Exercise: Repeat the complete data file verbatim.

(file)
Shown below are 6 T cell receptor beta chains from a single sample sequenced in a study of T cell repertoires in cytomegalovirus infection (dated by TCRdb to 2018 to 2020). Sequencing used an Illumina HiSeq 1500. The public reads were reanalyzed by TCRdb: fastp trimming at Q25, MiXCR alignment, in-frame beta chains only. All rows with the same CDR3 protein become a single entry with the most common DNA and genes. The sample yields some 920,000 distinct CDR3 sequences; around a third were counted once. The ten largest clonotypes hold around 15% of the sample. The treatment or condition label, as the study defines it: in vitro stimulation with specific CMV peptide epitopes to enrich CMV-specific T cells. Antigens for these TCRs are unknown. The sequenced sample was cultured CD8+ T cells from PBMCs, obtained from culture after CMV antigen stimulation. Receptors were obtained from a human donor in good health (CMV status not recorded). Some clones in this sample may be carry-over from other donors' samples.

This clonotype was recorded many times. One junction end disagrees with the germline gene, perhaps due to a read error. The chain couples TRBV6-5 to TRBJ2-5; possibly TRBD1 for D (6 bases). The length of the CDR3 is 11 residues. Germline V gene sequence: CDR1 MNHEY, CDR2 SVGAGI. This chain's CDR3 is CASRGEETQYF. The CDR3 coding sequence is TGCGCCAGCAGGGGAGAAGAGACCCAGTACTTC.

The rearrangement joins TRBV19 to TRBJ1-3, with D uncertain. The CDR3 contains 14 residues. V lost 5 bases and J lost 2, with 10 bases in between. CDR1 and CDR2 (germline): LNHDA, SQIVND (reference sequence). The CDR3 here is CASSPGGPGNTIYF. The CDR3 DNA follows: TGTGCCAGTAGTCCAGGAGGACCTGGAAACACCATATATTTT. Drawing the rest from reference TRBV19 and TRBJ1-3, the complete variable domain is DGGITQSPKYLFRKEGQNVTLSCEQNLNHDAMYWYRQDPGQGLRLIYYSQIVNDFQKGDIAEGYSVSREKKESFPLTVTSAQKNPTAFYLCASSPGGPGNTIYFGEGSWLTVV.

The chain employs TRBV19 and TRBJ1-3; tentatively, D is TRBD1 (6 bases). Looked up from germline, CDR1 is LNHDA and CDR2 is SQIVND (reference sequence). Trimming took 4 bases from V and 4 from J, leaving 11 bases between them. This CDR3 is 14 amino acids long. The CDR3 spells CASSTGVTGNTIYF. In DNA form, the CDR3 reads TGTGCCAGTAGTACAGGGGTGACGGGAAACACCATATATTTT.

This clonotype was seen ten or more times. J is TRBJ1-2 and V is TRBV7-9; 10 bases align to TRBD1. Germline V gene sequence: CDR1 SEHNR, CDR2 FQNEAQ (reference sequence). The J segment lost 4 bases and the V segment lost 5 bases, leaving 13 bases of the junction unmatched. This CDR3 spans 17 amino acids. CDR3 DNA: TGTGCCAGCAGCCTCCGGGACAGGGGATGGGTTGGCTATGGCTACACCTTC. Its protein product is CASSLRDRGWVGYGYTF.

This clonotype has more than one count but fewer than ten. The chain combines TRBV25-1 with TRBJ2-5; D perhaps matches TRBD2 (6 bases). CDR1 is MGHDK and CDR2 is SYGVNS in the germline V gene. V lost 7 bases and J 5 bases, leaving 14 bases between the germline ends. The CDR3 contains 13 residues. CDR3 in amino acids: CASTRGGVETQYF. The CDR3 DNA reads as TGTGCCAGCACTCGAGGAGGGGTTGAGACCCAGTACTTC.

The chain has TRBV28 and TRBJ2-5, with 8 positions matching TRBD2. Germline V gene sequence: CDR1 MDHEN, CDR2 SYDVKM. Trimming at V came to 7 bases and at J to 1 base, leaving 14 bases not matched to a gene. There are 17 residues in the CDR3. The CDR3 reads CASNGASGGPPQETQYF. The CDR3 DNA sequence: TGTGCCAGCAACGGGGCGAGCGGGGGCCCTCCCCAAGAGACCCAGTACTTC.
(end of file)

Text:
Shown below are 6 T cell receptor beta chains from a single sample sequenced in a study of T cell repertoires in cytomegalovirus infection (dated by TCRdb to 2018 to 2020). Sequencing used an Illumina HiSeq 1500. The public reads were reanalyzed by TCRdb: fastp trimming at Q25, MiXCR alignment, in-frame beta chains only. All rows with the same CDR3 protein become a single entry with the most common DNA and genes. The sample yields some 920,000 distinct CDR3 sequences; around a third were counted once. The ten largest clonotypes hold around 15% of the sample. The treatment or condition label, as the study defines it: in vitro stimulation with specific CMV peptide epitopes to enrich CMV-specific T cells. Antigens for these TCRs are unknown. The sequenced sample was cultured CD8+ T cells from PBMCs, obtained from culture after CMV antigen stimulation. Receptors were obtained from a human donor in good health (CMV status not recorded). Some clones in this sample may be carry-over from other donors' samples.

This clonotype was recorded many times. One junction end disagrees with the germline gene, perhaps due to a read error. The chain couples TRBV6-5 to TRBJ2-5; possibly TRBD1 for D (6 bases). The length of the CDR3 is 11 residues. Germline V gene sequence: CDR1 MNHEY, CDR2 SVGAGI. This chain's CDR3 is CASRGEETQYF. The CDR3 coding sequence is TGCGCCAGCAGGGGAGAAGAGACCCAGTACTTC.

The rearrangement joins TRBV19 to TRBJ1-3, with D uncertain. The CDR3 contains 14 residues. V lost 5 bases and J lost 2, with 10 bases in between. CDR1 and CDR2 (germline): LNHDA, SQIVND (reference sequence). The CDR3 here is CASSPGGPGNTIYF. The CDR3 DNA follows: TGTGCCAGTAGTCCAGGAGGACCTGGAAACACCATATATTTT. Drawing the rest from reference TRBV19 and TRBJ1-3, the complete variable domain is DGGITQSPKYLFRKEGQNVTLSCEQNLNHDAMYWYRQDPGQGLRLIYYSQIVNDFQKGDIAEGYSVSREKKESFPLTVTSAQKNPTAFYLCASSPGGPGNTIYFGEGSWLTVV.

The chain employs TRBV19 and TRBJ1-3; tentatively, D is TRBD1 (6 bases). Looked up from germline, CDR1 is LNHDA and CDR2 is SQIVND (reference sequence). Trimming took 4 bases from V and 4 from J, leaving 11 bases between them. This CDR3 is 14 amino acids long. The CDR3 spells CASSTGVTGNTIYF. In DNA form, the CDR3 reads TGTGCCAGTAGTACAGGGGTGACGGGAAACACCATATATTTT.

This clonotype was seen ten or more times. J is TRBJ1-2 and V is TRBV7-9; 10 bases align to TRBD1. Germline V gene sequence: CDR1 SEHNR, CDR2 FQNEAQ (reference sequence). The J segment lost 4 bases and the V segment lost 5 bases, leaving 13 bases of the junction unmatched. This CDR3 spans 17 amino acids. CDR3 DNA: TGTGCCAGCAGCCTCCGGGACAGGGGATGGGTTGGCTATGGCTACACCTTC. Its protein product is CASSLRDRGWVGYGYTF.

This clonotype has more than one count but fewer than ten. The chain combines TRBV25-1 with TRBJ2-5; D perhaps matches TRBD2 (6 bases). CDR1 is MGHDK and CDR2 is SYGVNS in the germline V gene. V lost 7 bases and J 5 bases, leaving 14 bases between the germline ends. The CDR3 contains 13 residues. CDR3 in amino acids: CASTRGGVETQYF. The CDR3 DNA reads as TGTGCCAGCACTCGAGGAGGGGTTGAGACCCAGTACTTC.

The chain has TRBV28 and TRBJ2-5, with 8 positions matching TRBD2. Germline V gene sequence: CDR1 MDHEN, CDR2 SYDVKM. Trimming at V came to 7 bases and at J to 1 base, leaving 14 bases not matched to a gene. There are 17 residues in the CDR3. The CDR3 reads CASNGASGGPPQETQYF. The CDR3 DNA sequence: TGTGCCAGCAACGGGGCGAGCGGGGGCCCTCCCCAAGAGACCCAGTACTTC.